What Elements Should Be in Your Disaster Recovery Plan?

No one wants to think that their business will need a disaster plan, but as the saying goes, it’s better to have it and not need it than to need it and not have it. Some companies will be lucky and remain unscathed throughout their years in business, but others will not. In the case of any disaster, having a plan in place to get back online and operational again with as few losses as possible is the goal. In a disaster recovery plan, several elements are crucial.

close up photo of a keyboard with conceptual recovery key in the center

Disaster Recovery Plan: Role Assignments

All your employees need to understand what role they will play in disaster recovery. Some of the roles involve replacing damaged equipment, assessing damage, updating clients, assessing data loss, and setting up new workstations and equipment. If you wait to delegate until after a situation occurs, the time it takes to recover from the incident will increase and your employees may not be prepared for what you need. Every employee should clearly understand their assignment to work through the time-sensitive recovery period more efficiently.

Disaster Recovery Plan for Physical Equipment

A data breach likely won’t damage physical equipment, but a natural disaster like fire, flood, or storm damage can, and those are just as unpredictable. The first step is to put preventative measures in place to safeguard any electronics from water damage, which usually involves moving equipment off the floor and creating a barrier against water. If a storm is predicted, you can take further steps that include moving all equipment into a room without windows, and even sealing them in waterproof containers.

Data Continuity Plan for Information Systems

The loss of data can be just as devastating to a business as a physical loss. The first step is to take inventory of all your data storage locations, documenting exactly where all data is stored and who has access to that data. After this, go through your data and determine which data is vital to business operations as opposed to non-critical data. It’s recommended that you schedule regular backups of all your data to the cloud or off-site location, ensuring that a complete backup is always accessible. The “3-2-1 backup rule” suggests that you keep three copies of all your data, with two backup copies and at least one of those stored offsite.

Backup Testing and Validation Procedure

Having a backup of your data is the first step, but to make sure it’s useful, test your backup plan on a regular basis to make sure that the data is going where it is supposed to go, in a usable format. All technology has the capability to fail, so relying on a backup method that could be corrupted is not enough.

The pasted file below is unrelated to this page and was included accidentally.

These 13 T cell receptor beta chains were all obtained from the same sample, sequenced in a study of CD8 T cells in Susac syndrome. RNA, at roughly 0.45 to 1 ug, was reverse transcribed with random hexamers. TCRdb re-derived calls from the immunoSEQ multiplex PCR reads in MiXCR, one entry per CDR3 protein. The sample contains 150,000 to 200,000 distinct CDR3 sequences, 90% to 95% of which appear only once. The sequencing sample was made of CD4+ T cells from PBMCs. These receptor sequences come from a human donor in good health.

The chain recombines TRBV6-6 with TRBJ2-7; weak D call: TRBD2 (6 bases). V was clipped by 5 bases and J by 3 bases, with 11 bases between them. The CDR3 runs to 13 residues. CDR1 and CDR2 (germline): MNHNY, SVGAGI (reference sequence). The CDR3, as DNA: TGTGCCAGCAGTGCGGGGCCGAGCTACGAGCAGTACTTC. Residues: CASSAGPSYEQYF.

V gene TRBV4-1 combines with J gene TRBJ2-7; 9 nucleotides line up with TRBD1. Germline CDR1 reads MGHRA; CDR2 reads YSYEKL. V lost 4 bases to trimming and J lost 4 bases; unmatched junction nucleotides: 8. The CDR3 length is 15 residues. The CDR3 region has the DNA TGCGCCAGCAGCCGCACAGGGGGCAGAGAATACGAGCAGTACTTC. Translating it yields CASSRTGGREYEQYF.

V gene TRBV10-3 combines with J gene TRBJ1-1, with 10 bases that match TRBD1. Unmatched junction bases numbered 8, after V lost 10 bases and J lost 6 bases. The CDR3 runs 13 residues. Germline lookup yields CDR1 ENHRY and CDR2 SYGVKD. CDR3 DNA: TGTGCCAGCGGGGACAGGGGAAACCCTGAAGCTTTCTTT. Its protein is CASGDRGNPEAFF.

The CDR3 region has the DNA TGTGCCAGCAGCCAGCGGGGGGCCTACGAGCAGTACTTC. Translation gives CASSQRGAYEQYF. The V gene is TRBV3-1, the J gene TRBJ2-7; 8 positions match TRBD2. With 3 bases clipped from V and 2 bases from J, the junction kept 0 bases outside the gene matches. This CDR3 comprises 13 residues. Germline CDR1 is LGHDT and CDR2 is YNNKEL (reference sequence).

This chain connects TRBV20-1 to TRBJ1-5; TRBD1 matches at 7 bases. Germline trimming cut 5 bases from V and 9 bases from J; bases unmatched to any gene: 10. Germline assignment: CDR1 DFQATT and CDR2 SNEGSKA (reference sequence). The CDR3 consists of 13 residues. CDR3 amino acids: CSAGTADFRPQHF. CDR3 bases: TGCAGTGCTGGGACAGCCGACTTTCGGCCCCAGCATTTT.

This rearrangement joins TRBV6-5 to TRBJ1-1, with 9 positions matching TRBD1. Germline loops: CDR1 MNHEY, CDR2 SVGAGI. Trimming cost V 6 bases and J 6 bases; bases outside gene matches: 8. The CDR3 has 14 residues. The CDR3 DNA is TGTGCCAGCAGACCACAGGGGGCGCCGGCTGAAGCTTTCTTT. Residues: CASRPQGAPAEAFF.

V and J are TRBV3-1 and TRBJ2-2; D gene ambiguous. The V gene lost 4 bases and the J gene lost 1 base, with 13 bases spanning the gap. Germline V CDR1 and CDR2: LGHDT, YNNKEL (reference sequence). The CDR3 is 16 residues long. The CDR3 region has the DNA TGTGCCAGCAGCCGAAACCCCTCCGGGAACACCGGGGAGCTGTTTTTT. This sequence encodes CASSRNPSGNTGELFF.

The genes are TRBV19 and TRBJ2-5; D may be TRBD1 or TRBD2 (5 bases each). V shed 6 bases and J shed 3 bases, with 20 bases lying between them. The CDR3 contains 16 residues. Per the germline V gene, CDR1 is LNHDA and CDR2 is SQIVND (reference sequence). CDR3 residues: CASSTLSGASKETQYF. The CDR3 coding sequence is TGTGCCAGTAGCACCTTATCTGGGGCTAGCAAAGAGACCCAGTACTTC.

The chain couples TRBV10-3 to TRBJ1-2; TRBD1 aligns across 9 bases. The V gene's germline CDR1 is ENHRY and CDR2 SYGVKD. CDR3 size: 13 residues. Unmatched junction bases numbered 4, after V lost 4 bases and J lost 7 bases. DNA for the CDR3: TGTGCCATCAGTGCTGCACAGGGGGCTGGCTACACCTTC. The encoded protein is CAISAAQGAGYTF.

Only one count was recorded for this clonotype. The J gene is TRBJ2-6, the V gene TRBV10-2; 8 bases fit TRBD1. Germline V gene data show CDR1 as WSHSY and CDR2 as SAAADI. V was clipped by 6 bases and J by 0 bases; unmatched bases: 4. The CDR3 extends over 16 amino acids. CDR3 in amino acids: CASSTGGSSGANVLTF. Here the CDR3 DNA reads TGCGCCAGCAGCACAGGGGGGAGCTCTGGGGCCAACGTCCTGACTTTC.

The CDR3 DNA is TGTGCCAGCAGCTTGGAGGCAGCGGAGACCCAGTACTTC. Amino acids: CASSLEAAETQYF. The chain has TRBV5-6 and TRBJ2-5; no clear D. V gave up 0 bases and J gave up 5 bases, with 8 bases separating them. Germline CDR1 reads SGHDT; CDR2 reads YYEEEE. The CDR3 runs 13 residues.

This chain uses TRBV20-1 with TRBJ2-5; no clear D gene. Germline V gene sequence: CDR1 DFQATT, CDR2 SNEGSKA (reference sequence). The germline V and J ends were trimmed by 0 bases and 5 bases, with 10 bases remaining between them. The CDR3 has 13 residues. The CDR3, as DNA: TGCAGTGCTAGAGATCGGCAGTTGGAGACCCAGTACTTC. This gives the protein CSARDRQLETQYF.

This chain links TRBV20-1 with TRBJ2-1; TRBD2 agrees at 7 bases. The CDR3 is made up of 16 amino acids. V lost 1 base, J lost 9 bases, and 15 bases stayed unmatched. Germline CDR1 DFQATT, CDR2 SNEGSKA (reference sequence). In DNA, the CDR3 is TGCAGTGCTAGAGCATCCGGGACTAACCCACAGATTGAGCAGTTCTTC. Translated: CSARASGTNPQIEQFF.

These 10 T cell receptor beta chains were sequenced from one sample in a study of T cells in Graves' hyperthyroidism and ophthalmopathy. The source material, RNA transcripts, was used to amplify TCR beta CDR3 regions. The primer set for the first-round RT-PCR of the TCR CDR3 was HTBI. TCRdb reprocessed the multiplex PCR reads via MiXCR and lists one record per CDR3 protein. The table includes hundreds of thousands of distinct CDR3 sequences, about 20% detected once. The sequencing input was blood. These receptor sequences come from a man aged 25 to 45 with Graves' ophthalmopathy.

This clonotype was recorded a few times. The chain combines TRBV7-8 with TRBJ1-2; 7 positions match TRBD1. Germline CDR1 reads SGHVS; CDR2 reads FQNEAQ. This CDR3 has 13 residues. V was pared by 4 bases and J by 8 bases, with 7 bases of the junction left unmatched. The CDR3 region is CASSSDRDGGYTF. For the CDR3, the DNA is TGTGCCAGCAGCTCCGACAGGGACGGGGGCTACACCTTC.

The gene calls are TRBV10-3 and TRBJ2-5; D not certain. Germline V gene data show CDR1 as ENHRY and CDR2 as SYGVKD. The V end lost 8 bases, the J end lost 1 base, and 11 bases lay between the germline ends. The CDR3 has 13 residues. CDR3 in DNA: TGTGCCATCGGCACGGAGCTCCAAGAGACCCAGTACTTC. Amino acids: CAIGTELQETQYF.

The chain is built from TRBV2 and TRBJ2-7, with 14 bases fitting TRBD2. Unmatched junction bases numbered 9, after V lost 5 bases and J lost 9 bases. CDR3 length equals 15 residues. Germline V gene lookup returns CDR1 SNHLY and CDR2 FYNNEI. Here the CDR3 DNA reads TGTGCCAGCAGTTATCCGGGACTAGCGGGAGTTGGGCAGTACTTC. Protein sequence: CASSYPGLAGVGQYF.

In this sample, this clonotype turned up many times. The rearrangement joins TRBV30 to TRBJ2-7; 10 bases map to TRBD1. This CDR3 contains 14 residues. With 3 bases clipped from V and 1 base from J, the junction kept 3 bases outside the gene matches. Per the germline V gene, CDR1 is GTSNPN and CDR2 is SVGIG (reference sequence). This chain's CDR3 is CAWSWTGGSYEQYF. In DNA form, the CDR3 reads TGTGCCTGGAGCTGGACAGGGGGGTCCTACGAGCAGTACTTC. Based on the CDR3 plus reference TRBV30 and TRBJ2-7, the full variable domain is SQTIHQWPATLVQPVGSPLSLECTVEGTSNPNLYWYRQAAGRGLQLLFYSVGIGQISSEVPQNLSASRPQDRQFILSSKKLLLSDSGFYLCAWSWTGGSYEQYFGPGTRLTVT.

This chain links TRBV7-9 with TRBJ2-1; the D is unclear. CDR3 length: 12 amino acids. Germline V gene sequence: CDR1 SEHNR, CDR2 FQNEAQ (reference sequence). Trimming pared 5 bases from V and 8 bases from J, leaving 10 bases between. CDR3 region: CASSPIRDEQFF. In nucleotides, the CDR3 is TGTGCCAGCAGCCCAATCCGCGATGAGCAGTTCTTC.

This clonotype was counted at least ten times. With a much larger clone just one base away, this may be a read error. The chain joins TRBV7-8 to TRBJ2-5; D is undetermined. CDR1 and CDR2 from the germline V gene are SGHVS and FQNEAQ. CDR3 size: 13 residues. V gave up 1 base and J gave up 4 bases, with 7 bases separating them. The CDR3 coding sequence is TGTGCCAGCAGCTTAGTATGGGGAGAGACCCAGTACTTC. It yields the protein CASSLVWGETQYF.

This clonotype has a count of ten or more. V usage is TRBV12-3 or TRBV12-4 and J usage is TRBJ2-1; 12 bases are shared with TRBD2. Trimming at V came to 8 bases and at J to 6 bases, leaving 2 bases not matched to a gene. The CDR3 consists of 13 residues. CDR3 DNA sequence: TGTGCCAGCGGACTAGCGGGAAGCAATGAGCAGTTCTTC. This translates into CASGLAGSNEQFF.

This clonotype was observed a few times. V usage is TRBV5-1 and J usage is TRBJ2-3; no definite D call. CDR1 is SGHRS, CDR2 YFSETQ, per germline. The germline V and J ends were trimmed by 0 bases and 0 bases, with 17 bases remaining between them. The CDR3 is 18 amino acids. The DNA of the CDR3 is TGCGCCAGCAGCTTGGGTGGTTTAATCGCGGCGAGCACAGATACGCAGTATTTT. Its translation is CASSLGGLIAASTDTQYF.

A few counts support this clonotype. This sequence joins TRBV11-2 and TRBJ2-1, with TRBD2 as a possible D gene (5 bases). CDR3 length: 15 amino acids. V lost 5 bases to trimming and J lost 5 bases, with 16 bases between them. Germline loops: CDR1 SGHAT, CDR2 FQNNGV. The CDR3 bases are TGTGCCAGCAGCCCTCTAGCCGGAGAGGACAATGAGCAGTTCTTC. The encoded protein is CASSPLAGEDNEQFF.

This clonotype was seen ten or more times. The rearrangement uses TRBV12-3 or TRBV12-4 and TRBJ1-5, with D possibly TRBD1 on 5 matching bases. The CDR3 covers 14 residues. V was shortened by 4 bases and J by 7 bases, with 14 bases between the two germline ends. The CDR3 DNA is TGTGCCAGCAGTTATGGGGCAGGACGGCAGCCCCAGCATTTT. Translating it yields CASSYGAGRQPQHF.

Temporary Backup Server Strategy

Some disaster recovery services will allow your team to have an instant clone of your server in the cloud, so your employees can continue with business in the wake of a disaster or catastrophic event. When you are looking for a backup storage solution, consider one that can provide this service and cut your recovery time from days to minutes.

Emergency Backup Power System

Power loss and power surges can seriously damage your hardware, and in the worst cases, can destroy your stored data. Installing a generator is a good option to manage short-term power outages and cut your business’s downtime. After only a few uses, a generator can pay for itself in lost downtime.

Internet and Communications Failover

An internet connection is the lifeline of most businesses. In case of an internet failure, you need to have a plan in place for communications continuity. In some cases, having a backup ISP is enough in the event your primary provider goes down, but for better protection, having a 4G LTE or 5G wireless internet option can help your business avoid disruption.

Employee Remote Work Plan

In certain cases, it may not be preferable for all employees to be in-office during a disaster recovery. Make sure that all employees understand the security guidelines for connecting remotely and have the ability to do so. Data breaches are much more probable during remote work, so training your employees in best security practices is essential if you plan to allow remote work.

Whether your business is impacted by user error, equipment failure, malware, a data breach, natural disasters, or the unexpected, it’s best to be prepared for anything. Revisit your strategy regularly to make sure that your current plan is sufficient and that it is ready to be administered at a moment’s notice. Disasters won’t wait until you are prepared. It is well worth it to take time to make sure that you, your employees, and your business are ready for anything. To learn more about how we can help improve your data security, contact AccuShred today!